Metaphysical Bible Interpretation of Proverbs Chapter 31
Metaphysically Interpreting Proverbs 31:1-9
31:1The words of king Lemuel; the oracle which his mother taught him.
31:2What, my son? and what, O son of my womb?
And what, O son of my vows?
31:3Give not thy strength unto women,
Nor thy ways to that which destroyeth kings.
31:4It is not for kings, O Lemuel, it is not for kings to drink wine;
Nor for princes to say, Where is strong drink?
31:5Lest they drink, and forget the law,
And pervert the justice due to any that is afflicted.
31:6Give strong drink unto him that is ready to perish,
And wine unto the bitter in soul:
31:7Let him drink, and forget his poverty,
And remember his misery no more.
31:8Open thy mouth for the dumb,
In the cause of all such as are left desolate.
31:9Open thy mouth, judge righteously,
And minister justice to the poor and needy.
August 29, 1937: Prov. 31:4-5
Why are kings especially forbidden to drink wine? As it contains alcohol, wine disqualifies a man for exercising discriminating judgment, or appreciating the weight of his responsibility to those under his control. Kings (representing all persons in high executive position) are hedged in by greater responsibility in this regard than others, therefore they need to be first in temperance, as they are first in worldly power and prestige.
October 31, 1943: Prov. 31:4-5
What is essential to the proper discharge of such high offices? Abstinence. To be conscious of the obligations of his station, a king must be sober and abstemious Otherwise, his judgment, together with his influence over his subjects, is impaired. The religious leader, above all others, must keep his moral nature uncorrupted (make a distinction between the holy and the common, and between the unclean and the clean). Abstinence is a long step in this direction.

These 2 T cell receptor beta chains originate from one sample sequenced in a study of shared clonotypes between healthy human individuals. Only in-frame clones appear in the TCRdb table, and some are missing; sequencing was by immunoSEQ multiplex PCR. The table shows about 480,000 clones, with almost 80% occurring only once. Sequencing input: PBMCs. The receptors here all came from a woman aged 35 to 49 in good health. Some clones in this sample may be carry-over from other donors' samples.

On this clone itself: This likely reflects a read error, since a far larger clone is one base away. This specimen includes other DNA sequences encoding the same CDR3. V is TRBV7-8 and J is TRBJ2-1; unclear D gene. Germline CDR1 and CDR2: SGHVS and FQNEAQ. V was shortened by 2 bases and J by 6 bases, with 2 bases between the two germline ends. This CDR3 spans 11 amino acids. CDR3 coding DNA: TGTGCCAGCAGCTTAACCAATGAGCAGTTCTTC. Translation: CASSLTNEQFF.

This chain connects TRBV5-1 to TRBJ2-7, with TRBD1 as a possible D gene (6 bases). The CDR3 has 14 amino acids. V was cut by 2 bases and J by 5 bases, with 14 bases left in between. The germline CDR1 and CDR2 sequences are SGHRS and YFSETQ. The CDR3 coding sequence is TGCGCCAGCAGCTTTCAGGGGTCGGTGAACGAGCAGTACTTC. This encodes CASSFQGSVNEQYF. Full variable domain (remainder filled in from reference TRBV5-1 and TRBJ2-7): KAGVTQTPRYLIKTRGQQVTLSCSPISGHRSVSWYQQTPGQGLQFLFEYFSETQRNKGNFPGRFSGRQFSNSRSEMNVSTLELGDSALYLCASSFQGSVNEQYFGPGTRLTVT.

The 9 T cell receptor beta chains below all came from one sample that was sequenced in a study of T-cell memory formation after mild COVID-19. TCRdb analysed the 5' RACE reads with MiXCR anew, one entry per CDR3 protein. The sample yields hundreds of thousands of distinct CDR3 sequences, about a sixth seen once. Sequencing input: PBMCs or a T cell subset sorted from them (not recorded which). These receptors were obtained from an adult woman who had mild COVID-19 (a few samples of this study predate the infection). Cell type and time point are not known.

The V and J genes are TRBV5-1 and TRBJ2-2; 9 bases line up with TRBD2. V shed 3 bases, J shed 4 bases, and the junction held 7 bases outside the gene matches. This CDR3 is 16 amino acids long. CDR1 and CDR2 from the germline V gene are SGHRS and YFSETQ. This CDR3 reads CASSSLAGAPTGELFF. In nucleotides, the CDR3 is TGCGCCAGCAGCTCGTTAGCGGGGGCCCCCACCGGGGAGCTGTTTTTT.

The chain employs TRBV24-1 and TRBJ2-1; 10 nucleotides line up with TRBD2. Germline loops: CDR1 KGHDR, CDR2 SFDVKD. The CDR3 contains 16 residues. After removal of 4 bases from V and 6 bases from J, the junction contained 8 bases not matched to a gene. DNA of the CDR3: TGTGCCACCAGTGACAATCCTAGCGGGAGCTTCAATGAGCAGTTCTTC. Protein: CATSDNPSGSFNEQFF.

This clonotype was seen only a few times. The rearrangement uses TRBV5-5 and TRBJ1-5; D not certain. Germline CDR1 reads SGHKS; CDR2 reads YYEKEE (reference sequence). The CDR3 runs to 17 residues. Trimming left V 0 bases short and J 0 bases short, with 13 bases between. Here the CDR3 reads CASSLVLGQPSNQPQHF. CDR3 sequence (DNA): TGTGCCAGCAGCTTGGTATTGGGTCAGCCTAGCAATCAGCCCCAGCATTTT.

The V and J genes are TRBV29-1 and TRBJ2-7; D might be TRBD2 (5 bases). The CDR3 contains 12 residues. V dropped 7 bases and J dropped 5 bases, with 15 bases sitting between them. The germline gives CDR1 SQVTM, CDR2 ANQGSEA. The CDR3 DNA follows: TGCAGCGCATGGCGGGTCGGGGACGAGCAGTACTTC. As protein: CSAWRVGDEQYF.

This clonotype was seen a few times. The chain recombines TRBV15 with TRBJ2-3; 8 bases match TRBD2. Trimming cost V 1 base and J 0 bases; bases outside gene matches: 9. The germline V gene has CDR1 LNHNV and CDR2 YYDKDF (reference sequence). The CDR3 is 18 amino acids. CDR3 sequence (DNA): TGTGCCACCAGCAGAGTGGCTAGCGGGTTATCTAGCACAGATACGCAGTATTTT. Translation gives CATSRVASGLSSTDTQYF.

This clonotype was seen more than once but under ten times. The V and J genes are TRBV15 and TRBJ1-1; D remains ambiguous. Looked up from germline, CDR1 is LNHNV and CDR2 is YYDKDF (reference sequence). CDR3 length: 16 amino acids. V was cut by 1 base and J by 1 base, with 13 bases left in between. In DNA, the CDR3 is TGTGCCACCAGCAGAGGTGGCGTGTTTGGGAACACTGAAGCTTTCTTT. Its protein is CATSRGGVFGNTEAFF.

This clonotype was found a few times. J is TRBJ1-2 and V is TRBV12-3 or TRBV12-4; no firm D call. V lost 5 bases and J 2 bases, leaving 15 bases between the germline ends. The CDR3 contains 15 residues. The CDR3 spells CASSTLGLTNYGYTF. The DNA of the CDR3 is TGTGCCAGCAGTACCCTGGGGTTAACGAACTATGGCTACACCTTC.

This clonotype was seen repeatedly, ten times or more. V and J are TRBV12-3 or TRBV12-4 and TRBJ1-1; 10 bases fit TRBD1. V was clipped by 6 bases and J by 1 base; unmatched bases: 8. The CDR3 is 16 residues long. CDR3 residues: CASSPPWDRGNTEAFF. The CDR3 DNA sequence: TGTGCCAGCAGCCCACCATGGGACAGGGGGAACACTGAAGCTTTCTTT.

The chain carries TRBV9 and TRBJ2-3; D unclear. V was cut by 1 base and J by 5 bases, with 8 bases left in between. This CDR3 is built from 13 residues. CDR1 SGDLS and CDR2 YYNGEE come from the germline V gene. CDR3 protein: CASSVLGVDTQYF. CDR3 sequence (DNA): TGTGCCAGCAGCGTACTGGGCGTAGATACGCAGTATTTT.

Metaphysically Interpreting Proverbs 31:10-31
31:10A worthy woman who can find?
For her price is far above rubies.
31:11The heart of her husband trusteth in her,
And he shall have no lack of gain.
31:12She doeth him good and not evil
All the days of her life.
31:13She seeketh wool and flax,
And worketh willingly with her hands.
31:14She is like the merchant-ships;
She bringeth her bread from afar.
31:15She riseth also while it is yet night,
And giveth food to her household,
And their task to her maidens.
31:16She considereth a field, and buyeth it;
With the fruit of her hands she planteth a vineyard.
31:17She girdeth her loins with strength,
And maketh strong her arms.
31:18She perceiveth that her merchandise is profitable:
Her lamp goeth not out by night.
31:19She layeth her hands to the distaff,
And her hands hold the spindle.
31:20She stretcheth out her hand to the poor;
Yea, she reacheth forth her hands to the needy.
31:21She is not afraid of the snow for her household;
For all her household are clothed with scarlet.
31:22She maketh for herself carpets of tapestry;
Her clothing is fine linen and purple.
31:23Her husband is known in the gates,
When he sitteth among the elders of the land.
31:24She maketh linen garments and selleth them,
And delivereth girdles unto the merchant.
31:25Strength and dignity are her clothing;
And she laugheth at the time to come.
31:26She openeth her mouth with wisdom;
And the law of kindness is on her tongue.
31:27She looketh well to the ways of her household,
And eateth not the bread of idleness.
31:28Her children rise up, and call her blessed;
Her husband also, and he praiseth her, saying:
31:29Many daughters have done worthily,
But thou excellest them all.
31:30Grace is deceitful, and beauty is vain;
But a woman that feareth Jehovah, she shall be praised.
31:31Give her of the fruit of her hands;
And let her works praise her in the gates.
August 10, 1947: Prov. 31:10-12
Is dependability related to moral purity? It is one of the chief moral excellences. The heart of a worthy woman's husband “Trusteth in her ... She doeth him good, and not evil, All the days of her life.”
Transcribed by Lloyd Kinder on 10-28-2013